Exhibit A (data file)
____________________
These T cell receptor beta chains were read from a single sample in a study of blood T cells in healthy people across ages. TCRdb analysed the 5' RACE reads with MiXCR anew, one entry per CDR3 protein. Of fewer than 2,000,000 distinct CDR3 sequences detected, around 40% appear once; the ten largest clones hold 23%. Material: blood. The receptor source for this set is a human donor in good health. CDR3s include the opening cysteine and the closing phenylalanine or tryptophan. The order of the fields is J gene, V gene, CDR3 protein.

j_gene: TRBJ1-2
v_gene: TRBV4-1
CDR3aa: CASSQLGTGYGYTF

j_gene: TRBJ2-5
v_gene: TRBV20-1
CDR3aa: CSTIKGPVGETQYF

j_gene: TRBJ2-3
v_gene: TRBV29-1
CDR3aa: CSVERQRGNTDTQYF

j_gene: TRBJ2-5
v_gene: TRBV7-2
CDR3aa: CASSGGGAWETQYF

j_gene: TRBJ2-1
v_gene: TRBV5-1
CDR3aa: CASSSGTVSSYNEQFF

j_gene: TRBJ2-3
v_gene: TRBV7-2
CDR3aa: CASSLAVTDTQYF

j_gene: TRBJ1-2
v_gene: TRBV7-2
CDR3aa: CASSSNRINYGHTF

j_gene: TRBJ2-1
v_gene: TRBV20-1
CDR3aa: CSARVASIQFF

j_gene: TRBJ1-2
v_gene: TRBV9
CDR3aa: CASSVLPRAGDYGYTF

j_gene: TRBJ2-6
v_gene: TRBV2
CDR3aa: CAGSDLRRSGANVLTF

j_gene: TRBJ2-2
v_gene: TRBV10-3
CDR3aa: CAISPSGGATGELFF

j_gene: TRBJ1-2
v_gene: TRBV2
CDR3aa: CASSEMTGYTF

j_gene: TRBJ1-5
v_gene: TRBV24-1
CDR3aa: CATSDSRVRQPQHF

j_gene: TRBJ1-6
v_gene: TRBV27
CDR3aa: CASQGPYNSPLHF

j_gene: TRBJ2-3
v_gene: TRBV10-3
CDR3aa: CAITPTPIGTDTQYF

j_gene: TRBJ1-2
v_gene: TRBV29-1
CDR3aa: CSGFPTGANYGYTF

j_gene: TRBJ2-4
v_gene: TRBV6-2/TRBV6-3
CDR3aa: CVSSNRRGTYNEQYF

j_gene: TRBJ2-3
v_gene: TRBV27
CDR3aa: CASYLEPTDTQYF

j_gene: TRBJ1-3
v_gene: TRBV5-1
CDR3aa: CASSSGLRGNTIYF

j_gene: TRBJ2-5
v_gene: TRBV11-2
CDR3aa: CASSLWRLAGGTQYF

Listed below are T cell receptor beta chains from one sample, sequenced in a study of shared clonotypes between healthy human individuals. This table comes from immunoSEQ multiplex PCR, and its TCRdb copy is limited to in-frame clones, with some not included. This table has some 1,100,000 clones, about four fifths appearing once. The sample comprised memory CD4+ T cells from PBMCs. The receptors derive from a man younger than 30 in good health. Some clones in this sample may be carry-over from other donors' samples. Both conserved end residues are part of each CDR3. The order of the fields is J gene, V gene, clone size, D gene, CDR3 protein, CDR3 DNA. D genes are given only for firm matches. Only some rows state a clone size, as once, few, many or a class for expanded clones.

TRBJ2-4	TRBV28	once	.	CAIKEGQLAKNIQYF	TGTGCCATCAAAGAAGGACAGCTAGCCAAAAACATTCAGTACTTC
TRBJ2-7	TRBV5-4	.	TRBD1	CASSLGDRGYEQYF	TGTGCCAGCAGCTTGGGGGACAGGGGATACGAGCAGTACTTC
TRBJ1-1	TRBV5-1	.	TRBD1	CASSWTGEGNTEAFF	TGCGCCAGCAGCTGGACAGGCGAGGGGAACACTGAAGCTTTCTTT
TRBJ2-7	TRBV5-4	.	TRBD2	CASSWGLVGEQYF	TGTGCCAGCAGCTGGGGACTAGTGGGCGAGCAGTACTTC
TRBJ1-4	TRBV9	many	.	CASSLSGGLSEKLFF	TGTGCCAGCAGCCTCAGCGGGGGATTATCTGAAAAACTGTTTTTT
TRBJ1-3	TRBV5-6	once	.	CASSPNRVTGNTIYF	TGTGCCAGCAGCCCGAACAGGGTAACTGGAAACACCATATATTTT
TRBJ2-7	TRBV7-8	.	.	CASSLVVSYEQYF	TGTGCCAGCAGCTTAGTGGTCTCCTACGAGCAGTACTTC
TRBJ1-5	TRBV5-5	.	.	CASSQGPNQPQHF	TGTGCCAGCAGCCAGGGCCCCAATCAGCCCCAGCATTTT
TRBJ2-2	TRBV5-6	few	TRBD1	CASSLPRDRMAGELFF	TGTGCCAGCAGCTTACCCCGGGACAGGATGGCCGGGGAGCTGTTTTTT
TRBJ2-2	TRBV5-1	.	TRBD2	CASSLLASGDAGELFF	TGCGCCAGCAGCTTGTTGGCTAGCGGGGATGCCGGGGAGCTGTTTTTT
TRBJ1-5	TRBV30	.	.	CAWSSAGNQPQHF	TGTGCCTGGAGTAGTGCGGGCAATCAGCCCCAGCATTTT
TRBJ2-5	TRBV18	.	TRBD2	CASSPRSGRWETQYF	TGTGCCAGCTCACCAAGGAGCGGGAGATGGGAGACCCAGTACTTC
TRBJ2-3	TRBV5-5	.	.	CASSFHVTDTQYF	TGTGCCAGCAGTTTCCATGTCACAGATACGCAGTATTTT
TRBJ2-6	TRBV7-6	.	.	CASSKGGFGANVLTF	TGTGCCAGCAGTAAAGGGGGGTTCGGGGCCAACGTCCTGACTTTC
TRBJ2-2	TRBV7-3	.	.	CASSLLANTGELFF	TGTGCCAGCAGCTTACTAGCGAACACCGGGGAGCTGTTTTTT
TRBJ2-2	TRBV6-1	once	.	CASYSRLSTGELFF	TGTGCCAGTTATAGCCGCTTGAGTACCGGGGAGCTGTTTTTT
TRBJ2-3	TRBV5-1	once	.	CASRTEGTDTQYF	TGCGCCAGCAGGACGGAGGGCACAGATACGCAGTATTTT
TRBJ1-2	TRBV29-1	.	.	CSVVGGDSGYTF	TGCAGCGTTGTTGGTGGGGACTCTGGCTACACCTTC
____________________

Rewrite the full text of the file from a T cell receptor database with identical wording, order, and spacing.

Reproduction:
These T cell receptor beta chains were read from a single sample in a study of blood T cells in healthy people across ages. TCRdb analysed the 5' RACE reads with MiXCR anew, one entry per CDR3 protein. Of fewer than 2,000,000 distinct CDR3 sequences detected, around 40% appear once; the ten largest clones hold 23%. Material: blood. The receptor source for this set is a human donor in good health. CDR3s include the opening cysteine and the closing phenylalanine or tryptophan. The order of the fields is J gene, V gene, CDR3 protein.

j_gene: TRBJ1-2
v_gene: TRBV4-1
CDR3aa: CASSQLGTGYGYTF

j_gene: TRBJ2-5
v_gene: TRBV20-1
CDR3aa: CSTIKGPVGETQYF

j_gene: TRBJ2-3
v_gene: TRBV29-1
CDR3aa: CSVERQRGNTDTQYF

j_gene: TRBJ2-5
v_gene: TRBV7-2
CDR3aa: CASSGGGAWETQYF

j_gene: TRBJ2-1
v_gene: TRBV5-1
CDR3aa: CASSSGTVSSYNEQFF

j_gene: TRBJ2-3
v_gene: TRBV7-2
CDR3aa: CASSLAVTDTQYF

j_gene: TRBJ1-2
v_gene: TRBV7-2
CDR3aa: CASSSNRINYGHTF

j_gene: TRBJ2-1
v_gene: TRBV20-1
CDR3aa: CSARVASIQFF

j_gene: TRBJ1-2
v_gene: TRBV9
CDR3aa: CASSVLPRAGDYGYTF

j_gene: TRBJ2-6
v_gene: TRBV2
CDR3aa: CAGSDLRRSGANVLTF

j_gene: TRBJ2-2
v_gene: TRBV10-3
CDR3aa: CAISPSGGATGELFF

j_gene: TRBJ1-2
v_gene: TRBV2
CDR3aa: CASSEMTGYTF

j_gene: TRBJ1-5
v_gene: TRBV24-1
CDR3aa: CATSDSRVRQPQHF

j_gene: TRBJ1-6
v_gene: TRBV27
CDR3aa: CASQGPYNSPLHF

j_gene: TRBJ2-3
v_gene: TRBV10-3
CDR3aa: CAITPTPIGTDTQYF

j_gene: TRBJ1-2
v_gene: TRBV29-1
CDR3aa: CSGFPTGANYGYTF

j_gene: TRBJ2-4
v_gene: TRBV6-2/TRBV6-3
CDR3aa: CVSSNRRGTYNEQYF

j_gene: TRBJ2-3
v_gene: TRBV27
CDR3aa: CASYLEPTDTQYF

j_gene: TRBJ1-3
v_gene: TRBV5-1
CDR3aa: CASSSGLRGNTIYF

j_gene: TRBJ2-5
v_gene: TRBV11-2
CDR3aa: CASSLWRLAGGTQYF

Listed below are T cell receptor beta chains from one sample, sequenced in a study of shared clonotypes between healthy human individuals. This table comes from immunoSEQ multiplex PCR, and its TCRdb copy is limited to in-frame clones, with some not included. This table has some 1,100,000 clones, about four fifths appearing once. The sample comprised memory CD4+ T cells from PBMCs. The receptors derive from a man younger than 30 in good health. Some clones in this sample may be carry-over from other donors' samples. Both conserved end residues are part of each CDR3. The order of the fields is J gene, V gene, clone size, D gene, CDR3 protein, CDR3 DNA. D genes are given only for firm matches. Only some rows state a clone size, as once, few, many or a class for expanded clones.

TRBJ2-4	TRBV28	once	.	CAIKEGQLAKNIQYF	TGTGCCATCAAAGAAGGACAGCTAGCCAAAAACATTCAGTACTTC
TRBJ2-7	TRBV5-4	.	TRBD1	CASSLGDRGYEQYF	TGTGCCAGCAGCTTGGGGGACAGGGGATACGAGCAGTACTTC
TRBJ1-1	TRBV5-1	.	TRBD1	CASSWTGEGNTEAFF	TGCGCCAGCAGCTGGACAGGCGAGGGGAACACTGAAGCTTTCTTT
TRBJ2-7	TRBV5-4	.	TRBD2	CASSWGLVGEQYF	TGTGCCAGCAGCTGGGGACTAGTGGGCGAGCAGTACTTC
TRBJ1-4	TRBV9	many	.	CASSLSGGLSEKLFF	TGTGCCAGCAGCCTCAGCGGGGGATTATCTGAAAAACTGTTTTTT
TRBJ1-3	TRBV5-6	once	.	CASSPNRVTGNTIYF	TGTGCCAGCAGCCCGAACAGGGTAACTGGAAACACCATATATTTT
TRBJ2-7	TRBV7-8	.	.	CASSLVVSYEQYF	TGTGCCAGCAGCTTAGTGGTCTCCTACGAGCAGTACTTC
TRBJ1-5	TRBV5-5	.	.	CASSQGPNQPQHF	TGTGCCAGCAGCCAGGGCCCCAATCAGCCCCAGCATTTT
TRBJ2-2	TRBV5-6	few	TRBD1	CASSLPRDRMAGELFF	TGTGCCAGCAGCTTACCCCGGGACAGGATGGCCGGGGAGCTGTTTTTT
TRBJ2-2	TRBV5-1	.	TRBD2	CASSLLASGDAGELFF	TGCGCCAGCAGCTTGTTGGCTAGCGGGGATGCCGGGGAGCTGTTTTTT
TRBJ1-5	TRBV30	.	.	CAWSSAGNQPQHF	TGTGCCTGGAGTAGTGCGGGCAATCAGCCCCAGCATTTT
TRBJ2-5	TRBV18	.	TRBD2	CASSPRSGRWETQYF	TGTGCCAGCTCACCAAGGAGCGGGAGATGGGAGACCCAGTACTTC
TRBJ2-3	TRBV5-5	.	.	CASSFHVTDTQYF	TGTGCCAGCAGTTTCCATGTCACAGATACGCAGTATTTT
TRBJ2-6	TRBV7-6	.	.	CASSKGGFGANVLTF	TGTGCCAGCAGTAAAGGGGGGTTCGGGGCCAACGTCCTGACTTTC
TRBJ2-2	TRBV7-3	.	.	CASSLLANTGELFF	TGTGCCAGCAGCTTACTAGCGAACACCGGGGAGCTGTTTTTT
TRBJ2-2	TRBV6-1	once	.	CASYSRLSTGELFF	TGTGCCAGTTATAGCCGCTTGAGTACCGGGGAGCTGTTTTTT
TRBJ2-3	TRBV5-1	once	.	CASRTEGTDTQYF	TGCGCCAGCAGGACGGAGGGCACAGATACGCAGTATTTT
TRBJ1-2	TRBV29-1	.	.	CSVVGGDSGYTF	TGCAGCGTTGTTGGTGGGGACTCTGGCTACACCTTC